The W76 Warhead



The W76 Warhead

Intermediate Yield Strategic SLBM MIRV Warhead

Last updated 9 January 2007

The W76 is the warhead used with the Mk 4 reentry vehicle which arms Trident II (D-5) submarine launched ballistic missiles (SLBMs). Designed for use on MIRV (multiple independently targeted reentry vehicle) bus upper stage.



W76/Mk-4 Warhead/Reentry Vehicle Package
Yield 100 Kilotons
Weight 362.5 lb
Length ?
Body Diameter ?
Number In Service 3030

Design Features

Two stage thermonuclear warhead

RV CEP (circle error probability) is 1250 feet


Probably contains beryllium reflected plutonium core

High explosive is PBX-9501
Deuterium-tritium boosted
Uranium radiation case, backed with plastic
Probable thermonuclear fuel is lithium-6 deuteride in an enriched uranium jacket.

Delivery Method

UGM-133A Trident II D5 SLBM. Trident II can carry up to 14 warheads, but due to arms limitations agreements currently carries 8 or fewer. Based on Ohio-class ballistic missile submarines.

Safeguards and Arming Features

Redundant locks.

MC4081-2 clocks on W76-1 encapsulated with removable epoxy syntactic foam

Neutron pulse tubes for the W76 undergoing testing and certification at Sandia National Laboratories
as part of the stockpile life extension program (LEP).

Fuzing and Delivery Mode

Radar airburst fuze, impact fuze.


Designed and developed by Los Alamos National Laboratory (LANL).
Development cost for this warhead was $128 million.

Developmental problems were encountered, including an unexpectedly low test yield after a minor design change, and the discovery of nuclear effects vulnerability in the fuzing and firing system. One of the senior designers was Charles C. Cremer.


W76 Development Schedule
May 1973 Development engineering begun at LANL
November 1975 Production engineering begun
June 1978 First production units completed
November 1978 Quantity production begun
July 1987 Production completed
2000 Planning begun for the W76-1/Mk-4A life extension modification.
9/2007 Delivery of first W76-1 planned.


Initial manufacture June 1978
Initial deployment 1978
About 3400 W76 warheads have been manufactured.
Currently in service: 3030 warheads

The first W76 warheads are approaching the end of their originally planned 30 year service life in 2008. This led to the initiation of the W76-1/Mk-4A life extension program in 2000 to refurbish the warheads for decades of further service. The first W76-1 is planned for delivery in September 2007 with completion in 2017.

Under the START II treaty 1280 W76 warheads were to be kept in service. With SORT (the “Moscow Treaty”) the expected number of SLBM warheads is expected to be between 1000 and 1200, with 400 of these being the W88. The remaining 600-800 would be W76-1s.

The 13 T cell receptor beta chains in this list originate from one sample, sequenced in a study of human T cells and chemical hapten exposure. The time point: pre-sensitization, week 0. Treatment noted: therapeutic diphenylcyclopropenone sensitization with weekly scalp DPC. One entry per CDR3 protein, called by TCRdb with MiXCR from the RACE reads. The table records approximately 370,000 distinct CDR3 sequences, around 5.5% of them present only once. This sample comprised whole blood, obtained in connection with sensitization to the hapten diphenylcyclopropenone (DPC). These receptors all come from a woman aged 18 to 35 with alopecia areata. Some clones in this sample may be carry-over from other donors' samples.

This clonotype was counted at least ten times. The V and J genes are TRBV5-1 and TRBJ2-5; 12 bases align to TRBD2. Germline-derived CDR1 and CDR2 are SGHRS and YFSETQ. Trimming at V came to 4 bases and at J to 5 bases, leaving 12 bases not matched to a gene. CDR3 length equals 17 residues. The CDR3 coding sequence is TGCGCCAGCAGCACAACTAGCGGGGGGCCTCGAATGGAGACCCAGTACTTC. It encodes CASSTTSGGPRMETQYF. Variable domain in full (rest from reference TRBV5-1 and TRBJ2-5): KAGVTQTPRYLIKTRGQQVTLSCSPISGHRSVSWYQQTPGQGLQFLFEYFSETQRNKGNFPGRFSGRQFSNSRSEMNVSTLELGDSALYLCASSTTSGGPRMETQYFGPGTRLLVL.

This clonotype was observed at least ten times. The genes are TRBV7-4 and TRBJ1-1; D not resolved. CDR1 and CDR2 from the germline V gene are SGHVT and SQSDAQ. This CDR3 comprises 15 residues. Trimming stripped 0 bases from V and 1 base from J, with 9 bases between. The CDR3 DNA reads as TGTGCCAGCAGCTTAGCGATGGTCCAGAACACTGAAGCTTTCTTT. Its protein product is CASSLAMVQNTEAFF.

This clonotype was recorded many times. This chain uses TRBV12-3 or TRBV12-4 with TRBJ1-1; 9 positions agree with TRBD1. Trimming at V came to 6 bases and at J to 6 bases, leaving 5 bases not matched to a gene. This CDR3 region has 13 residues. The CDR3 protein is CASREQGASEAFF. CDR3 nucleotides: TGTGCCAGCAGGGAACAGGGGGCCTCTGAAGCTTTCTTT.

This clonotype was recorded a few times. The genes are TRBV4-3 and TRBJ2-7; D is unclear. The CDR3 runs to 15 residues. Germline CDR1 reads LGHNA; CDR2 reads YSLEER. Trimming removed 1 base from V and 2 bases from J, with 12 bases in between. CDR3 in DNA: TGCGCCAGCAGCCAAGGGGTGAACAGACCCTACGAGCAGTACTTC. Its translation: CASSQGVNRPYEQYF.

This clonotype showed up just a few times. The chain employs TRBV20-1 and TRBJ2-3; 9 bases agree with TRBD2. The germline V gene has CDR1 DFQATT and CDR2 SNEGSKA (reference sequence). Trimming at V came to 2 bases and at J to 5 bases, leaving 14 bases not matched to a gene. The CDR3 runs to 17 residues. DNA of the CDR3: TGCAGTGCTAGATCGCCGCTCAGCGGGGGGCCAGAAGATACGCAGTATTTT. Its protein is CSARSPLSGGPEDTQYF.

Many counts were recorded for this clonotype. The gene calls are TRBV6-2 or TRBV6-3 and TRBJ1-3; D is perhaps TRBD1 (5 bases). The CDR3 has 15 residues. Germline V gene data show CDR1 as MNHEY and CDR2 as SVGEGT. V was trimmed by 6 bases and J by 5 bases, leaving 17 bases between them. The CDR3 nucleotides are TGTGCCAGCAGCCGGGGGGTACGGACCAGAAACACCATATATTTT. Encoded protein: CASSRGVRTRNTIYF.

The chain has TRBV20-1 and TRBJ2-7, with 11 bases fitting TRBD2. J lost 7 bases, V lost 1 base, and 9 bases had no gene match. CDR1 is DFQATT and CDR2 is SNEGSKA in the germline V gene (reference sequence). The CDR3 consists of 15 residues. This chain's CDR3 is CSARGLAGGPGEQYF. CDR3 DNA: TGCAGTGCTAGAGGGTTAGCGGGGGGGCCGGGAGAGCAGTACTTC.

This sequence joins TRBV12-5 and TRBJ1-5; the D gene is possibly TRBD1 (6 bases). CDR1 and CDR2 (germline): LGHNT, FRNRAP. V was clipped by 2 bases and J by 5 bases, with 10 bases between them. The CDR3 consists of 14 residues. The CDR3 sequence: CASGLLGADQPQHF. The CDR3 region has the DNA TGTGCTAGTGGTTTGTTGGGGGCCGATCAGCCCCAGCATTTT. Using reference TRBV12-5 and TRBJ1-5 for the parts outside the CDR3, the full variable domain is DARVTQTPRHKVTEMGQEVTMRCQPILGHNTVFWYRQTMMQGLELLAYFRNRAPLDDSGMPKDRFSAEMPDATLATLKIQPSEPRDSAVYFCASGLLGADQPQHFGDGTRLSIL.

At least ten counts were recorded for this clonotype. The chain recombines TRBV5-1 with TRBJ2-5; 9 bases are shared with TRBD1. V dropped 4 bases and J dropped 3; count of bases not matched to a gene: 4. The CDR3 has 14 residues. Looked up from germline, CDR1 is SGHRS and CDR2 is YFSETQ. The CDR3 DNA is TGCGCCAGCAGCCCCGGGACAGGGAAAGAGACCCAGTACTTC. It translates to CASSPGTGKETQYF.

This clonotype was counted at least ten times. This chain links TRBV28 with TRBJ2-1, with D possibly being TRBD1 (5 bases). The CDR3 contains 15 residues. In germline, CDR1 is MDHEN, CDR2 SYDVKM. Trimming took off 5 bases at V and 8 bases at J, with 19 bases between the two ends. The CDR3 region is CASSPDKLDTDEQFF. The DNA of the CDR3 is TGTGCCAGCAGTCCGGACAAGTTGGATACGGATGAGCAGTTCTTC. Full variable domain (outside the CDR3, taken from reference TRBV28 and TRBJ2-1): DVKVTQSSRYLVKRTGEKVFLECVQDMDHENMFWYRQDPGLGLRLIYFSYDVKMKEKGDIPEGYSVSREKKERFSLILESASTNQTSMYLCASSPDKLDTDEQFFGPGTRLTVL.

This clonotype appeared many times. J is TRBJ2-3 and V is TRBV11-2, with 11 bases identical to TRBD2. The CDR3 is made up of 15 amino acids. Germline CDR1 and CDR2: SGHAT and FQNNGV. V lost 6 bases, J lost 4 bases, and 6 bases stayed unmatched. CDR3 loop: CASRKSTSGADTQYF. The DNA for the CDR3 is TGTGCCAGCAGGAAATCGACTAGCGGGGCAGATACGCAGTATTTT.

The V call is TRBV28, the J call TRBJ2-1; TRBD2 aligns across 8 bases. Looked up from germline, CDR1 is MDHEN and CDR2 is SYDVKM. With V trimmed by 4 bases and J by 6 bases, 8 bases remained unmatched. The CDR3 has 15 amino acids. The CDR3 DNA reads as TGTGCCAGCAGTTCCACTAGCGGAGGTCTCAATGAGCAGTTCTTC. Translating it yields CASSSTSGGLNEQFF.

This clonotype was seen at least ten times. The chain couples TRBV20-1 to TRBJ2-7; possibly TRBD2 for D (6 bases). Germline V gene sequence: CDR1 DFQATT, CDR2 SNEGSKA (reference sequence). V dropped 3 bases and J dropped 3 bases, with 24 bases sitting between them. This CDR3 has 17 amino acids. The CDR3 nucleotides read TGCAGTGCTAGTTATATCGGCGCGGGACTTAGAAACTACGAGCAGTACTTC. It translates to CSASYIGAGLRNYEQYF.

A New York Times article by William Broad (“A Fierce Debate on Atom Bombs From Cold War”) published 3 April 2005, reported the existence of a debate about the reliability of the W76:

Several factors lie behind the current worries and repair plans. The W-76 is one of the arsenal’s oldest warheads. As warheads age, the risk of internal rusting, material degradation, corrosion, decay and the embrittling of critical parts increases.
The overhaul to forestall such decay is scheduled to go from 2007 to 2017. In all, it is expected to cost more than $2 billion, say experts who have analyzed federal budget figures.
Questions also surround the weapon’s basic design. Four knowledgeable critics, three former scientists and one current one at the Los Alamos National Laboratory in New Mexico, which designed the W-76, have recently argued that the weapon is highly unreliable and, if not a complete dud, likely to explode with a force so reduced as to compromise its effectiveness.

“This is the one we worry about the most,” said Everet H. Beckner, who oversees the arsenal as director of defense programs at the National Nuclear Security Administration.

The chief concern regarding the warhead’s design is the extremely light radiation case employed:

Leaders at Los Alamos wanted the case to be as lightweight as possible, so they envisioned it as extraordinarily thin – in places not much thicker than a beer can (albeit with plastic backing for added strength).
Its physical integrity was vital. The case had to hang together for microseconds as the exploding atom bomb generated temperatures hotter than the surface of the sun, forcing it to emit radiation that kindled the thermonuclear fire. If the case deformed significantly or shattered prematurely, the weapon would fail, its thermonuclear fuel unlit.

Although the very small performance margin implicit in this design caused concern when it was first developed the current controversy stems from a reivew of the warhead conducted in 1995-1996. Richard L. Morse, a physicist at Los Alamos until 1976 returned in 1996 to participate in the review.

Morse, who directed advanced concepts for bomb design as well as a separate group devoted to laser fusion, initiated simulation studies of the W76 and found that the margins were so thin that tiny irregularities in manufacture could lead to turbulence that would disrupt the case causing the weapon to fail.

Although this issue was dropped at the time, Morse reintroduced it in 2003 during work on the W76-1 life extension modification. Although the subject of a heated March 2004 secret meeting at Los Alamos, no work on this issue is known to have been initiated.